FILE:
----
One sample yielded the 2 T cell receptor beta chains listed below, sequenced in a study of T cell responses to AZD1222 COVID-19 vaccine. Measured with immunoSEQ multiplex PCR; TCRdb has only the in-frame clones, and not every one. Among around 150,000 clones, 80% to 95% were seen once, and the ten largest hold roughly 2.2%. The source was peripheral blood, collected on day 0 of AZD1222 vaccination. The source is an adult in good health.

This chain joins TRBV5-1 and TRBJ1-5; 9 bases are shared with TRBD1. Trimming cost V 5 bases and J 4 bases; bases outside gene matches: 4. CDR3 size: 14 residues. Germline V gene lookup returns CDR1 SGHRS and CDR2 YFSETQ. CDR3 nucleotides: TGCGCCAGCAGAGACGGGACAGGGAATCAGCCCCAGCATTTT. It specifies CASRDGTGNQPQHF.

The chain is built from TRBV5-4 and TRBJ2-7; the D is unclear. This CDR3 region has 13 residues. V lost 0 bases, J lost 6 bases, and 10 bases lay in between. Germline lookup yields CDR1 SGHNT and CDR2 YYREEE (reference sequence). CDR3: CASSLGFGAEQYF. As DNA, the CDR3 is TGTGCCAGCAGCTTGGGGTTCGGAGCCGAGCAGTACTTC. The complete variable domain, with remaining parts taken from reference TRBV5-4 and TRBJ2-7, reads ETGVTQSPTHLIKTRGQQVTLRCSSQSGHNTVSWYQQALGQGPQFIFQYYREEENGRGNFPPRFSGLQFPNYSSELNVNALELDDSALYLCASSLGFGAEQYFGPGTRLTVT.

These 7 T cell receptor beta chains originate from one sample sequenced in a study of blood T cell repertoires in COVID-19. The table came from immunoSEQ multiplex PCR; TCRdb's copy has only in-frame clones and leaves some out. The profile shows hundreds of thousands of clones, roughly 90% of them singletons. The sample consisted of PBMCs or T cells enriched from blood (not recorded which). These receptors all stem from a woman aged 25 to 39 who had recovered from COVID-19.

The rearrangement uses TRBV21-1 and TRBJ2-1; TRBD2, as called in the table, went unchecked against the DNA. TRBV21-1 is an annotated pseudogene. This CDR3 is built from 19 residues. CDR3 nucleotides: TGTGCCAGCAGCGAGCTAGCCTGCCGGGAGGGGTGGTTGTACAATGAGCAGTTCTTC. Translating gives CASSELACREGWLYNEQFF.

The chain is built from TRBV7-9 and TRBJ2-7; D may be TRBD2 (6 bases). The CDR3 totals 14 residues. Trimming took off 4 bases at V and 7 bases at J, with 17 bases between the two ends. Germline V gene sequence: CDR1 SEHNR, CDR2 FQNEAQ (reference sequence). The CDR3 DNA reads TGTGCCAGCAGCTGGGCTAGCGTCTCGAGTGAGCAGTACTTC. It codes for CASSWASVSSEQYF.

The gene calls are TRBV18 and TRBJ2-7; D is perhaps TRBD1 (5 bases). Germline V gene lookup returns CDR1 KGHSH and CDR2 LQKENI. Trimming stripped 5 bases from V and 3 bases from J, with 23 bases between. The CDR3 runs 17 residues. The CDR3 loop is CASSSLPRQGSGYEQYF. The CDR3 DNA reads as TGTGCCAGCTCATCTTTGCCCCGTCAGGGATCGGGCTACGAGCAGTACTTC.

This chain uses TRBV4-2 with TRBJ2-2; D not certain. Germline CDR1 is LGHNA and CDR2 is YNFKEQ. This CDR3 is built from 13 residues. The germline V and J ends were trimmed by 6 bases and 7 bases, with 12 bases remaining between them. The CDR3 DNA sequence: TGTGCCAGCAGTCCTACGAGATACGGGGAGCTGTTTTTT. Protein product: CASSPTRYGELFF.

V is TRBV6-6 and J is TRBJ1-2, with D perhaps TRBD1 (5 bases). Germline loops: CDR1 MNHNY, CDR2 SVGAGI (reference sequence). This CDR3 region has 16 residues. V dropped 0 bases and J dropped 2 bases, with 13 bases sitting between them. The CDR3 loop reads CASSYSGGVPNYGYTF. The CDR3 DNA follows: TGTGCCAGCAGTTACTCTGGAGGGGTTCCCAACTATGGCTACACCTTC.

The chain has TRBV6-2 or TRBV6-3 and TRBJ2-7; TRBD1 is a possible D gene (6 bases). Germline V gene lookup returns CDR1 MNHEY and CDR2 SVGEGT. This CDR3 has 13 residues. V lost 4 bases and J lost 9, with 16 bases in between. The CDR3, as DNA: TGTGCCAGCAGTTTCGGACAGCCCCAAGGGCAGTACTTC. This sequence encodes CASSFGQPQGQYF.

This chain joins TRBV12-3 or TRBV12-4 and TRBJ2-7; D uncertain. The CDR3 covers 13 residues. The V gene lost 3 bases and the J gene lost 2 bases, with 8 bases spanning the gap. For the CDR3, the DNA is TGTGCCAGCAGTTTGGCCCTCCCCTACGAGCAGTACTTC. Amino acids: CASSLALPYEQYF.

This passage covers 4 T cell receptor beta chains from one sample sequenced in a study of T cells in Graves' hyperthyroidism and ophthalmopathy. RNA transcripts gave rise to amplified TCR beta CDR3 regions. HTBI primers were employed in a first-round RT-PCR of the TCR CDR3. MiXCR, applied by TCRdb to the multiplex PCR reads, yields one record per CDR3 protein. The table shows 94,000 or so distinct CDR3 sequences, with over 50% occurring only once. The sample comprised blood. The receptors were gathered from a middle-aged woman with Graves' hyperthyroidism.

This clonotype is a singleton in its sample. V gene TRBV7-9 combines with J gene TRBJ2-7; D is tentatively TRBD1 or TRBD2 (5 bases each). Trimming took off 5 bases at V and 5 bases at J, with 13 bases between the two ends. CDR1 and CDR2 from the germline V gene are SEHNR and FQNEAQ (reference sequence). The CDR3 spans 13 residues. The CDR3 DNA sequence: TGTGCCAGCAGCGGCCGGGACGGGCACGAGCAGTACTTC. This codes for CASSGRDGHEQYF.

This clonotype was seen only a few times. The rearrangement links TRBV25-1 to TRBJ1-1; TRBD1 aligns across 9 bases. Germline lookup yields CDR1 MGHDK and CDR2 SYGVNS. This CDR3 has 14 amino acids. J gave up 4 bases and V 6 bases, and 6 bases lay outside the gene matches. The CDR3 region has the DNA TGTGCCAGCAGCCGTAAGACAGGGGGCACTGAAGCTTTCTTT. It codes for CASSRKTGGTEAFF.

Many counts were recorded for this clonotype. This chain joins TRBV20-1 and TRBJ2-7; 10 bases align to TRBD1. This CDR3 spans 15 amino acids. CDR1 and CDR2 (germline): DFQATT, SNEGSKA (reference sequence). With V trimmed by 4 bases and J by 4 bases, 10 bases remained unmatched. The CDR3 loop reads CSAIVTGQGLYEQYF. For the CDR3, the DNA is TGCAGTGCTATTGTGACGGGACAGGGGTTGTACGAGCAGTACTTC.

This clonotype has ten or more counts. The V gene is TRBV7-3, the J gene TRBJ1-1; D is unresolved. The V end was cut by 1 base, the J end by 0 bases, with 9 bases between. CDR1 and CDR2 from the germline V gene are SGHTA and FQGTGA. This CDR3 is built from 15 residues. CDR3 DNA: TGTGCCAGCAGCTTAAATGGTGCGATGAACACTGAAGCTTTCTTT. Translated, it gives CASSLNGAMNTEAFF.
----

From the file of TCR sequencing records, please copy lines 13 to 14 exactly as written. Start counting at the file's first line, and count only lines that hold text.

This clonotype is a singleton in its sample. V gene TRBV7-9 combines with J gene TRBJ2-7; D is tentatively TRBD1 or TRBD2 (5 bases each). Trimming took off 5 bases at V and 5 bases at J, with 13 bases between the two ends. CDR1 and CDR2 from the germline V gene are SEHNR and FQNEAQ (reference sequence). The CDR3 spans 13 residues. The CDR3 DNA sequence: TGTGCCAGCAGCGGCCGGGACGGGCACGAGCAGTACTTC. This codes for CASSGRDGHEQYF.

This clonotype was seen only a few times. The rearrangement links TRBV25-1 to TRBJ1-1; TRBD1 aligns across 9 bases. Germline lookup yields CDR1 MGHDK and CDR2 SYGVNS. This CDR3 has 14 amino acids. J gave up 4 bases and V 6 bases, and 6 bases lay outside the gene matches. The CDR3 region has the DNA TGTGCCAGCAGCCGTAAGACAGGGGGCACTGAAGCTTTCTTT. It codes for CASSRKTGGTEAFF.